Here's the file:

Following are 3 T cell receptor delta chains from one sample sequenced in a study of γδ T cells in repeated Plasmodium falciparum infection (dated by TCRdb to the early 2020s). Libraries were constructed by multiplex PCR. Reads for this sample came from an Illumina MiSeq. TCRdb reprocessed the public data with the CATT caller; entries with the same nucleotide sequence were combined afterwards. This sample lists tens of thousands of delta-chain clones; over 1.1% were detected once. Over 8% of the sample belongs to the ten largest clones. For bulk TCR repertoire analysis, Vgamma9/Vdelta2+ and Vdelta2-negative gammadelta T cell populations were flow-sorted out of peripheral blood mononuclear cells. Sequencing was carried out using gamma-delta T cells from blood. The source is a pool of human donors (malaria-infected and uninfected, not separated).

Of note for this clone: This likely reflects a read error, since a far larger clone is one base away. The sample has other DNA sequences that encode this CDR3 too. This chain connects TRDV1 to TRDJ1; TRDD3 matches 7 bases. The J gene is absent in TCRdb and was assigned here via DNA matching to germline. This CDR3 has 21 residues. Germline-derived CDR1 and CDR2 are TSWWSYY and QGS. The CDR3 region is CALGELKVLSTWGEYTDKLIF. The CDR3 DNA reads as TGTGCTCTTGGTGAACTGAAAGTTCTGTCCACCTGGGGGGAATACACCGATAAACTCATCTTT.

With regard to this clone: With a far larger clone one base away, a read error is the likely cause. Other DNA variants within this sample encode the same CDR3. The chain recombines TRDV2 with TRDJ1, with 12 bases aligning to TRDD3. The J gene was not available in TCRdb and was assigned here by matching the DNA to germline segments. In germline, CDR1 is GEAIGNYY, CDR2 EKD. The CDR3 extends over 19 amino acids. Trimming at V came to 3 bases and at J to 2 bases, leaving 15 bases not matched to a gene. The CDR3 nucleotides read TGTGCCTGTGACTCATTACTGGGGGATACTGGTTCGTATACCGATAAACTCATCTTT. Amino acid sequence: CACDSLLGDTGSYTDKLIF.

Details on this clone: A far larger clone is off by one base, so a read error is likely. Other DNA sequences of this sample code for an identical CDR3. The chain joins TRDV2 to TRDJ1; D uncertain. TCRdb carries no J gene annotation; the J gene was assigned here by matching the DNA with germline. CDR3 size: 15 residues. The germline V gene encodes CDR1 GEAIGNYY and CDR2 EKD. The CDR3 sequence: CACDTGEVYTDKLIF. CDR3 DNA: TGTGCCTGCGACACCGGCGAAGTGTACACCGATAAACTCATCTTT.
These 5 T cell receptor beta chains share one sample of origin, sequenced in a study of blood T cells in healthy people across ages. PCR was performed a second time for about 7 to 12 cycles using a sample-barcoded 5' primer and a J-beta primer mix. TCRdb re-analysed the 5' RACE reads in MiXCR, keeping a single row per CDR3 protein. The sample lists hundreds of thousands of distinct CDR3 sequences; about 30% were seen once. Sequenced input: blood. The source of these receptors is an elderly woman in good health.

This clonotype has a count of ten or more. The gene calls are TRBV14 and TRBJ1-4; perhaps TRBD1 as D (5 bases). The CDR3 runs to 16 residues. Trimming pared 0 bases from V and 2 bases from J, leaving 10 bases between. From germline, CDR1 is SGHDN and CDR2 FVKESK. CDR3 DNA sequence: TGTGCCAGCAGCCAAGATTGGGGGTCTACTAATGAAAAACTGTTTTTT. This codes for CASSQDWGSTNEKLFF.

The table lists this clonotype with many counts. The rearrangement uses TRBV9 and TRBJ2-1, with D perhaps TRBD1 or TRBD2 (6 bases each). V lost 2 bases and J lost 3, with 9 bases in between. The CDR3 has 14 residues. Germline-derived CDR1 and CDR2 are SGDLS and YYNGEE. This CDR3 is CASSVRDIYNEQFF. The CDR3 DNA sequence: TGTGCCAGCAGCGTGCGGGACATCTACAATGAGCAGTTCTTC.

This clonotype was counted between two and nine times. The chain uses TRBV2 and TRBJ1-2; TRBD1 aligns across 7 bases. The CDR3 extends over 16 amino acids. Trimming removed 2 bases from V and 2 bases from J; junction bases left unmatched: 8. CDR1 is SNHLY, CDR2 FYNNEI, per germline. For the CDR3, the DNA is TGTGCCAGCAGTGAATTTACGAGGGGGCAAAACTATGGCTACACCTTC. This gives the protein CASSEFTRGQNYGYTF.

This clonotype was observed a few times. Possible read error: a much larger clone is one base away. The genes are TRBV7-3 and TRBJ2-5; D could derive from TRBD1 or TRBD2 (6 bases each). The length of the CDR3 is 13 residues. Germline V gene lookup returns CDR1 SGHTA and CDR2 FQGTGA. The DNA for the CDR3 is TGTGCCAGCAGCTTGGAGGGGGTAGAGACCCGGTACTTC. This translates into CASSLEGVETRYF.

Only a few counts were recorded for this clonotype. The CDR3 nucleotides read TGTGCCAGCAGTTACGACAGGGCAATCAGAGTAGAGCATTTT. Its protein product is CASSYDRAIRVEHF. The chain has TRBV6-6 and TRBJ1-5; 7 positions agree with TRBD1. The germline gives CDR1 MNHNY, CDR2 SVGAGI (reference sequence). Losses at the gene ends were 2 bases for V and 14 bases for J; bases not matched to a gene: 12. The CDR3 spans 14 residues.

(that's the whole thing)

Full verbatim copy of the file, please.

Following are 3 T cell receptor delta chains from one sample sequenced in a study of γδ T cells in repeated Plasmodium falciparum infection (dated by TCRdb to the early 2020s). Libraries were constructed by multiplex PCR. Reads for this sample came from an Illumina MiSeq. TCRdb reprocessed the public data with the CATT caller; entries with the same nucleotide sequence were combined afterwards. This sample lists tens of thousands of delta-chain clones; over 1.1% were detected once. Over 8% of the sample belongs to the ten largest clones. For bulk TCR repertoire analysis, Vgamma9/Vdelta2+ and Vdelta2-negative gammadelta T cell populations were flow-sorted out of peripheral blood mononuclear cells. Sequencing was carried out using gamma-delta T cells from blood. The source is a pool of human donors (malaria-infected and uninfected, not separated).

Of note for this clone: This likely reflects a read error, since a far larger clone is one base away. The sample has other DNA sequences that encode this CDR3 too. This chain connects TRDV1 to TRDJ1; TRDD3 matches 7 bases. The J gene is absent in TCRdb and was assigned here via DNA matching to germline. This CDR3 has 21 residues. Germline-derived CDR1 and CDR2 are TSWWSYY and QGS. The CDR3 region is CALGELKVLSTWGEYTDKLIF. The CDR3 DNA reads as TGTGCTCTTGGTGAACTGAAAGTTCTGTCCACCTGGGGGGAATACACCGATAAACTCATCTTT.

With regard to this clone: With a far larger clone one base away, a read error is the likely cause. Other DNA variants within this sample encode the same CDR3. The chain recombines TRDV2 with TRDJ1, with 12 bases aligning to TRDD3. The J gene was not available in TCRdb and was assigned here by matching the DNA to germline segments. In germline, CDR1 is GEAIGNYY, CDR2 EKD. The CDR3 extends over 19 amino acids. Trimming at V came to 3 bases and at J to 2 bases, leaving 15 bases not matched to a gene. The CDR3 nucleotides read TGTGCCTGTGACTCATTACTGGGGGATACTGGTTCGTATACCGATAAACTCATCTTT. Amino acid sequence: CACDSLLGDTGSYTDKLIF.

Details on this clone: A far larger clone is off by one base, so a read error is likely. Other DNA sequences of this sample code for an identical CDR3. The chain joins TRDV2 to TRDJ1; D uncertain. TCRdb carries no J gene annotation; the J gene was assigned here by matching the DNA with germline. CDR3 size: 15 residues. The germline V gene encodes CDR1 GEAIGNYY and CDR2 EKD. The CDR3 sequence: CACDTGEVYTDKLIF. CDR3 DNA: TGTGCCTGCGACACCGGCGAAGTGTACACCGATAAACTCATCTTT.
These 5 T cell receptor beta chains share one sample of origin, sequenced in a study of blood T cells in healthy people across ages. PCR was performed a second time for about 7 to 12 cycles using a sample-barcoded 5' primer and a J-beta primer mix. TCRdb re-analysed the 5' RACE reads in MiXCR, keeping a single row per CDR3 protein. The sample lists hundreds of thousands of distinct CDR3 sequences; about 30% were seen once. Sequenced input: blood. The source of these receptors is an elderly woman in good health.

This clonotype has a count of ten or more. The gene calls are TRBV14 and TRBJ1-4; perhaps TRBD1 as D (5 bases). The CDR3 runs to 16 residues. Trimming pared 0 bases from V and 2 bases from J, leaving 10 bases between. From germline, CDR1 is SGHDN and CDR2 FVKESK. CDR3 DNA sequence: TGTGCCAGCAGCCAAGATTGGGGGTCTACTAATGAAAAACTGTTTTTT. This codes for CASSQDWGSTNEKLFF.

The table lists this clonotype with many counts. The rearrangement uses TRBV9 and TRBJ2-1, with D perhaps TRBD1 or TRBD2 (6 bases each). V lost 2 bases and J lost 3, with 9 bases in between. The CDR3 has 14 residues. Germline-derived CDR1 and CDR2 are SGDLS and YYNGEE. This CDR3 is CASSVRDIYNEQFF. The CDR3 DNA sequence: TGTGCCAGCAGCGTGCGGGACATCTACAATGAGCAGTTCTTC.

This clonotype was counted between two and nine times. The chain uses TRBV2 and TRBJ1-2; TRBD1 aligns across 7 bases. The CDR3 extends over 16 amino acids. Trimming removed 2 bases from V and 2 bases from J; junction bases left unmatched: 8. CDR1 is SNHLY, CDR2 FYNNEI, per germline. For the CDR3, the DNA is TGTGCCAGCAGTGAATTTACGAGGGGGCAAAACTATGGCTACACCTTC. This gives the protein CASSEFTRGQNYGYTF.

This clonotype was observed a few times. Possible read error: a much larger clone is one base away. The genes are TRBV7-3 and TRBJ2-5; D could derive from TRBD1 or TRBD2 (6 bases each). The length of the CDR3 is 13 residues. Germline V gene lookup returns CDR1 SGHTA and CDR2 FQGTGA. The DNA for the CDR3 is TGTGCCAGCAGCTTGGAGGGGGTAGAGACCCGGTACTTC. This translates into CASSLEGVETRYF.

Only a few counts were recorded for this clonotype. The CDR3 nucleotides read TGTGCCAGCAGTTACGACAGGGCAATCAGAGTAGAGCATTTT. Its protein product is CASSYDRAIRVEHF. The chain has TRBV6-6 and TRBJ1-5; 7 positions agree with TRBD1. The germline gives CDR1 MNHNY, CDR2 SVGAGI (reference sequence). Losses at the gene ends were 2 bases for V and 14 bases for J; bases not matched to a gene: 12. The CDR3 spans 14 residues.